Does the weather have a memory?
by Philip Eden
There has always been an impression that certain types of weather recur at certain times of the year – indeed, the idea is enshrined in ancient country lore which contains myriad sayings and proverbs which tie climatic characteristics to the calendar.
But most thinking people would regard as preposterous the notion that the atmosphere can remember how it behaved on a particular date in previous years so that it can do the same this year. Put as starkly as that, the idea is certainly irrational and unscientific. But a gargantuan heap of statistical work over the last century and half has identified some significant tendencies to unusual weather at particular times of the year. These seasonal tendencies are called ‘singularities’ – a word coined by the German climatologist, A.Schmauss, in 1938.
Work on singularities can be said to date back to Alexander Buchan's analysis of Edinburgh temperatures in 1869 in which he identified times of the year which were regularly warmer or colder than would be expected from the smoothed annual curve of mean temperature. These famously became known as -Buchan's cold and warm periodsö and were widely quoted out of context during the last century. More detailed and extensive work was conducted on the continent – notably in Germany, the Netherlands, Austria and Sweden – during the early-1900s, and the subject was taken up in the UK Meteorological Office by C.E.P.Brooks, J.E.Belasco, and H.H. Lamb from the 1930s onwards.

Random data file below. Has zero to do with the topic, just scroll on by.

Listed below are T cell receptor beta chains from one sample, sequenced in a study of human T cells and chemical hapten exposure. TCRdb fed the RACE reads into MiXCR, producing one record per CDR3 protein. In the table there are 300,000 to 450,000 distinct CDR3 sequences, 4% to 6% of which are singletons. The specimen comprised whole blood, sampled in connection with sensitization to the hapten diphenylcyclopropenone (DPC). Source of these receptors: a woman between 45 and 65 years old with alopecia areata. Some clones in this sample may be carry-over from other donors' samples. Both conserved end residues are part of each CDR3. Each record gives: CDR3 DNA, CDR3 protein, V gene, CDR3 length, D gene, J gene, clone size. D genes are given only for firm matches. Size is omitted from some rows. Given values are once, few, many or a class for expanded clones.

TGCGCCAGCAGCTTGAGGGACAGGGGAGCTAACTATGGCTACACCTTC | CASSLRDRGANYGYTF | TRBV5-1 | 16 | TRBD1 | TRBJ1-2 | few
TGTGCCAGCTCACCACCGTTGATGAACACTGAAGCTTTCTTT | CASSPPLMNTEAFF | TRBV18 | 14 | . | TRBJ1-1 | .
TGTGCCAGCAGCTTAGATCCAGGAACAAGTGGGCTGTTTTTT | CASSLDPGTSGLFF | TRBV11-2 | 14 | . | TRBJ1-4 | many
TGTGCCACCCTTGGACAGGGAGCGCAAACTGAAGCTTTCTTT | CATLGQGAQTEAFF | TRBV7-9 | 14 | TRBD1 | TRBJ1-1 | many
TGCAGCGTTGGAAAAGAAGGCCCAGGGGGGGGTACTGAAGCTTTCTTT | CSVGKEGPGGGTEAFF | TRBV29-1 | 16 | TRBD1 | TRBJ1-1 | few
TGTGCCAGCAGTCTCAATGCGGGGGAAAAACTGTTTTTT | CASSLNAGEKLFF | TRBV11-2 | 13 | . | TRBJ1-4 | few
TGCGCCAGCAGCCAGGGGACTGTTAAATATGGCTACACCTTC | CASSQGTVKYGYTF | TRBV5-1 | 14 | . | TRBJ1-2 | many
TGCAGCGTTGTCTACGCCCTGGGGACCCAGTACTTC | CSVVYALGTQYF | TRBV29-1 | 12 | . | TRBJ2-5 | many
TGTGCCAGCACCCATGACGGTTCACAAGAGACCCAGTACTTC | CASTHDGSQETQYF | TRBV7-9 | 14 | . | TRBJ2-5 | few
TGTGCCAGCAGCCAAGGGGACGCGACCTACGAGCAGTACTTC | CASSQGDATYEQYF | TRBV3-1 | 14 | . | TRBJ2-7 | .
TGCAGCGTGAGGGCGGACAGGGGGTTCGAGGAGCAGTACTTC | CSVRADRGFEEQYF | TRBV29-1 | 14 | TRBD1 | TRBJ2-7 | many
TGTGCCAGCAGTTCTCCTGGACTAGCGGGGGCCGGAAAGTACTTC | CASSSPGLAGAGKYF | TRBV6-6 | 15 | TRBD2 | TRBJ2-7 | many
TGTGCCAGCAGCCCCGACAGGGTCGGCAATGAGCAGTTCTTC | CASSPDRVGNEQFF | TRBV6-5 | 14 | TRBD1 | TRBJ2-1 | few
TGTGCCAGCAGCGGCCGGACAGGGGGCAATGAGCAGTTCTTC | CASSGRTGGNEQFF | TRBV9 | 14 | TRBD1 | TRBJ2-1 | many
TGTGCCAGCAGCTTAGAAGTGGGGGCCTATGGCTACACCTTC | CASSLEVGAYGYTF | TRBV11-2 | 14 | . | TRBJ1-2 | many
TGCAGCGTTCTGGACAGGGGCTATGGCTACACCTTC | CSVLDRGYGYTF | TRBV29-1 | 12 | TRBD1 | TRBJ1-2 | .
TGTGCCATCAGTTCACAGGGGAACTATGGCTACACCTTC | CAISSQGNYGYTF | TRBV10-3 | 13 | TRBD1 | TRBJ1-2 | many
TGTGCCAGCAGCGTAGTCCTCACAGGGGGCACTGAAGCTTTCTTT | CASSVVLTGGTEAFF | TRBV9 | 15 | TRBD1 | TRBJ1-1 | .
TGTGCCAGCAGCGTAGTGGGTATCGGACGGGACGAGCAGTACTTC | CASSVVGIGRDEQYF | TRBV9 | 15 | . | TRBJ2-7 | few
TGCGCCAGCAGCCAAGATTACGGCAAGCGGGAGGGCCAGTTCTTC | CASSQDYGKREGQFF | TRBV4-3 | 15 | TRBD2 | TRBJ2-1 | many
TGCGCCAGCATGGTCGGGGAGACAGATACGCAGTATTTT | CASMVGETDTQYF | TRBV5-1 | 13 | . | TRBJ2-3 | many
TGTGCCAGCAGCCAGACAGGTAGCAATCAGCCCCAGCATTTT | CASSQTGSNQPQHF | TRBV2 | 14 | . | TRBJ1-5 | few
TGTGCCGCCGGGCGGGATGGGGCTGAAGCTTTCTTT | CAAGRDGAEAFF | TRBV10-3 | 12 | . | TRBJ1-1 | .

After a further sixty years these singularities are still identifiable on many occasions. Even in this era of high-tech weather forecasting, the list can still come in useful from time time: for example, when medium-range ensemble forecasts point in two contrasting directions the real atmosphere is most likely to follow the route closest to any relevant singularity.